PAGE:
While his claims are sure to ruffle feathers, perhaps especially at Duke, I thought readers of this blog might be interested in what he says about biblical studies at Duke:
There is a further reason why Duke is a remarkable place. In the mid-twentieth
century, Karl Rahner pronounced the Bible off limits for theologians. Systematic
theologians, he argued, should not presume upon the domain of properly
“scientific” historical exegesis. To my mind, this untenable divide between
theology and biblical interpretation has crippled both systematic and biblical
theology. Duke’s program works against this divide. Richard Hays, Kavin Rowe,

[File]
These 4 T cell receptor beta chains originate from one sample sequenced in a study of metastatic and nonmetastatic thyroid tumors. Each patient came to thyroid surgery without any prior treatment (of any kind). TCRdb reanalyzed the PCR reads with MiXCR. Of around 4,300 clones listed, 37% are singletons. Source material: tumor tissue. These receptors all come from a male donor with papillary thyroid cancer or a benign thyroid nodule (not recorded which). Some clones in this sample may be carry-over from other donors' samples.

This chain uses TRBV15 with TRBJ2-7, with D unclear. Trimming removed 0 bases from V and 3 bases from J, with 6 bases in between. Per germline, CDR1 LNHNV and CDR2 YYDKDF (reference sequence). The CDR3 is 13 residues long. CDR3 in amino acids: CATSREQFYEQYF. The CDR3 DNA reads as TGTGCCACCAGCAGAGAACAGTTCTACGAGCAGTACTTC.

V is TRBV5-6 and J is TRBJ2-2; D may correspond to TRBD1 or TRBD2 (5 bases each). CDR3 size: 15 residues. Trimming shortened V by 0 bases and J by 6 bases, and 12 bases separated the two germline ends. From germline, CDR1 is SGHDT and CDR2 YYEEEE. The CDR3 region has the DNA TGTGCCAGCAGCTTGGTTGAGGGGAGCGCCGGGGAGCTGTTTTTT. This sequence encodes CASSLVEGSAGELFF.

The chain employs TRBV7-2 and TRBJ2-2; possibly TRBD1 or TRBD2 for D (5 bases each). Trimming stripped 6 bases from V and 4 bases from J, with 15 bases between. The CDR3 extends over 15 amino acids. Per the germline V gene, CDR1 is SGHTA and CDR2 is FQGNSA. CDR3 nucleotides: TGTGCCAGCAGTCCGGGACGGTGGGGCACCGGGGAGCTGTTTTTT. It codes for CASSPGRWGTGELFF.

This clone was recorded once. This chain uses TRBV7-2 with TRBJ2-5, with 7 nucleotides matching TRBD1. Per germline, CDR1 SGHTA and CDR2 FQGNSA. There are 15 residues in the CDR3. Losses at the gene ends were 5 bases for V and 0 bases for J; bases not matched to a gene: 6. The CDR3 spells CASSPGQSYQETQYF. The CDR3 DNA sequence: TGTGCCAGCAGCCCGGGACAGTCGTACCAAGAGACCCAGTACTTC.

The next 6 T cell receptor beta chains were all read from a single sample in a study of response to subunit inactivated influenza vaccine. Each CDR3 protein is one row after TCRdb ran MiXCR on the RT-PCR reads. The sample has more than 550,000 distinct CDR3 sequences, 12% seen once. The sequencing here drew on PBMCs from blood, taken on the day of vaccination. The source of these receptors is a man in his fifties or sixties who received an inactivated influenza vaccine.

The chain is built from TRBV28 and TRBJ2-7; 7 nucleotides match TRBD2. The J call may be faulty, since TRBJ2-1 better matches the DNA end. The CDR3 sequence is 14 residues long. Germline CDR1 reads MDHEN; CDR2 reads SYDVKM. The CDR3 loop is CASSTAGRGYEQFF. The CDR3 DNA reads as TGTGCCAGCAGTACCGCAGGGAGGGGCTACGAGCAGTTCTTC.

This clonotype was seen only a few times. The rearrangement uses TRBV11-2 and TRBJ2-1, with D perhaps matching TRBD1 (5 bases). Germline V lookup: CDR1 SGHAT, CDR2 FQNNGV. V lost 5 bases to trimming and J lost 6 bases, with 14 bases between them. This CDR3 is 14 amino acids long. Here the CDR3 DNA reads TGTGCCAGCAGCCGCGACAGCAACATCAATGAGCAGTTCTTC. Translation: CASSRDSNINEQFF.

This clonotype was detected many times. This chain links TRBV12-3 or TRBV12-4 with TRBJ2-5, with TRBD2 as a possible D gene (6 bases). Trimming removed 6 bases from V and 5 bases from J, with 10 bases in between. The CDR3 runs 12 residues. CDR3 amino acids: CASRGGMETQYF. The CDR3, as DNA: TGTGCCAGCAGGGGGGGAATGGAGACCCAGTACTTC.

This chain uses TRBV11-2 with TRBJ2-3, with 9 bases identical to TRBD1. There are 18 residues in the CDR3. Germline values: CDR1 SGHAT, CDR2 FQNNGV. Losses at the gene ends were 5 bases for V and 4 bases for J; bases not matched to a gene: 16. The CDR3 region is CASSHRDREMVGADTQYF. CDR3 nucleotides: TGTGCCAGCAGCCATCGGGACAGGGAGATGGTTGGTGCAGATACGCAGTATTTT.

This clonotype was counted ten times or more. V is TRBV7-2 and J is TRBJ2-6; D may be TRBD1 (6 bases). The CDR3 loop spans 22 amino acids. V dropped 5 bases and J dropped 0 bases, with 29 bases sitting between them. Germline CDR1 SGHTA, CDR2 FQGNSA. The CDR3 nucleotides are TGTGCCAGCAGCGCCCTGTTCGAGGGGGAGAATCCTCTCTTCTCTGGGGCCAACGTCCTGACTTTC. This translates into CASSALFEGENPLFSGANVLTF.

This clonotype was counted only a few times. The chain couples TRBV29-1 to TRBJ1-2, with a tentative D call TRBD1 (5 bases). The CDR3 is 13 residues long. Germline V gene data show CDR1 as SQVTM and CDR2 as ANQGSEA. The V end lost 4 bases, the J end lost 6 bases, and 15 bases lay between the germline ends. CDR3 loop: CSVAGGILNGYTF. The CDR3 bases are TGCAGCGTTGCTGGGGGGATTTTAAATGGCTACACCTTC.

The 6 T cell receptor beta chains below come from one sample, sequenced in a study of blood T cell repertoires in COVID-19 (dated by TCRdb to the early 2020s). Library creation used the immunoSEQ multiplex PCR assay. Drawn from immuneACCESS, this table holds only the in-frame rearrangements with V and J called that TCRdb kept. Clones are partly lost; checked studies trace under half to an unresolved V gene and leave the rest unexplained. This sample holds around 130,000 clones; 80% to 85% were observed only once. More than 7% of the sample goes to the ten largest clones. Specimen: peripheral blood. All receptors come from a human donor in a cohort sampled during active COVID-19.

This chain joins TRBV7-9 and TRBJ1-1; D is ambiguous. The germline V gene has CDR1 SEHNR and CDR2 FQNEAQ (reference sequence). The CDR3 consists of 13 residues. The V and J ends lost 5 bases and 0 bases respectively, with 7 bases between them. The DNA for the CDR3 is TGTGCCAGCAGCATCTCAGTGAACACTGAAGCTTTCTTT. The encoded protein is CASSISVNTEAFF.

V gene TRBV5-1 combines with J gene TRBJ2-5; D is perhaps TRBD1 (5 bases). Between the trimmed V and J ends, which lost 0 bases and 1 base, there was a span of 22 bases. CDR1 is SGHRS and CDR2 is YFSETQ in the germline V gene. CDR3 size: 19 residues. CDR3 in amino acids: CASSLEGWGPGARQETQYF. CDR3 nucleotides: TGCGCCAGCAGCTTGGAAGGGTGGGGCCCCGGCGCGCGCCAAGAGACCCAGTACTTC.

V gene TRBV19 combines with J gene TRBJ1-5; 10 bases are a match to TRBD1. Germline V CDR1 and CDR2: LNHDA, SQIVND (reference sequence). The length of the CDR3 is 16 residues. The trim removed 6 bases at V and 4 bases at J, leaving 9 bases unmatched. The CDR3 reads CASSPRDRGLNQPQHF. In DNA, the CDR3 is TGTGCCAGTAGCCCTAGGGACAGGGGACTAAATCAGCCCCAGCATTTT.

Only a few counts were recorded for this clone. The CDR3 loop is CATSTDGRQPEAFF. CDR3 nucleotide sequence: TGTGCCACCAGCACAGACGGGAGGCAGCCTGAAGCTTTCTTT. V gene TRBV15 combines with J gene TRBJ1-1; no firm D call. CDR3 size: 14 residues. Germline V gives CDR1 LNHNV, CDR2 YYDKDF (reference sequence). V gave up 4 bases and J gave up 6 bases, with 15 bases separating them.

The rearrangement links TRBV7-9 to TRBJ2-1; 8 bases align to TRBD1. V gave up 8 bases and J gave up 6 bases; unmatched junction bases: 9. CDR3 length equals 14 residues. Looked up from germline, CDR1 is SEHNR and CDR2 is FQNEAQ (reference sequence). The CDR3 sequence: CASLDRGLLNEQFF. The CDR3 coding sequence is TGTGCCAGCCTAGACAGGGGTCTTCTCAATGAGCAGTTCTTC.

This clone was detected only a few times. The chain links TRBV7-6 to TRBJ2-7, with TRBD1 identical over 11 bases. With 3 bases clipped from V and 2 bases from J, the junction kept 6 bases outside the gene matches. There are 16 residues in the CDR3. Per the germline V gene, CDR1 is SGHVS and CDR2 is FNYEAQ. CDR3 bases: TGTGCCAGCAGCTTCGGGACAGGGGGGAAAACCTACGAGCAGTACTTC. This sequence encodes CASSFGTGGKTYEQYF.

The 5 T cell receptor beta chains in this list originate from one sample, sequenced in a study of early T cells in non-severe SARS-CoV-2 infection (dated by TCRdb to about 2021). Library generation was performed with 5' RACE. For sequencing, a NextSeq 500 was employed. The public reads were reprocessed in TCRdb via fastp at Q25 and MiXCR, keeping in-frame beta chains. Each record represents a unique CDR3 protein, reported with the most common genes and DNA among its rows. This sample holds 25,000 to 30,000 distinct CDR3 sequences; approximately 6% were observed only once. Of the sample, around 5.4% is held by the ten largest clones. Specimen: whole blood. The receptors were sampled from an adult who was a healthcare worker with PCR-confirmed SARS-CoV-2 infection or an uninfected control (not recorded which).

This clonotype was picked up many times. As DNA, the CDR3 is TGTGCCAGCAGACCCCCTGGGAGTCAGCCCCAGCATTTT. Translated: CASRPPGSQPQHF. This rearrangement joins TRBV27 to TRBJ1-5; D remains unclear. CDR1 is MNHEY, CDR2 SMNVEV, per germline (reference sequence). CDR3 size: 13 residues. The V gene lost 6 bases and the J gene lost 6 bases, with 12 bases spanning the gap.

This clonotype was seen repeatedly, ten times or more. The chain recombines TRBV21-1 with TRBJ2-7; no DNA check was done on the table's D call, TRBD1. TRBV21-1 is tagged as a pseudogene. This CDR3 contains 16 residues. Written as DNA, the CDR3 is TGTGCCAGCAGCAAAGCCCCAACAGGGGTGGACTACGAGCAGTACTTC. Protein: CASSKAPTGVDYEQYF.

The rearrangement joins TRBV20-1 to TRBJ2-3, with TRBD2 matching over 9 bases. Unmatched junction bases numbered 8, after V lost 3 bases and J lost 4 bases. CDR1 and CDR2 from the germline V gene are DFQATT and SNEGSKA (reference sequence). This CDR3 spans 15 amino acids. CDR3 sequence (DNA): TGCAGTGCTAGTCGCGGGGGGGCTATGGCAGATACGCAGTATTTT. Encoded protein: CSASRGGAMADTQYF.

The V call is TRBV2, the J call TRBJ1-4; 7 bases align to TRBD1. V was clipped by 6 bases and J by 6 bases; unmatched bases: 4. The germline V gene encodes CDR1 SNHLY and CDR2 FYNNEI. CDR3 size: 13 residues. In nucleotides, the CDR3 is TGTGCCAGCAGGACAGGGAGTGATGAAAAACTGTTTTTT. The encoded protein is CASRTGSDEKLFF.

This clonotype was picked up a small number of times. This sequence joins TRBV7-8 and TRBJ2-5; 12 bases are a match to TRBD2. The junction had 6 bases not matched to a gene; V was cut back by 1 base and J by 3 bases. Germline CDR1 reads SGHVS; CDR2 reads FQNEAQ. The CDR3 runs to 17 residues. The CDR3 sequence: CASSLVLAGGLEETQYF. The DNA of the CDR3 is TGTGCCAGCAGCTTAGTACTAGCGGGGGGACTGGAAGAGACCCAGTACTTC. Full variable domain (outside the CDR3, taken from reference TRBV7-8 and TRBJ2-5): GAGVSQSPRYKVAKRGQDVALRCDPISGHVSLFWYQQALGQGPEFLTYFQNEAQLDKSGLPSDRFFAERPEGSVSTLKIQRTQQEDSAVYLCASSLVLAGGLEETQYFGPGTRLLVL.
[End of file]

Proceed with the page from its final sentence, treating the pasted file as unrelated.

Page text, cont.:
Stephen Chapman, and Ellen Davis are biblical scholars who can (and want) to
talk to students about Augustine, Aquinas, the Reformers, Karl Barth, and even
Karl Rahner. Moreover, Stanley Hauerwas has written a biblical commentary, and
Reinhard Hütter and Paul Griffiths are working on commentaries as well. Duke is
the ground zero for a restoration of theology to biblical exegesis, and biblical
exegesis to theology.
Feel free to raise objections!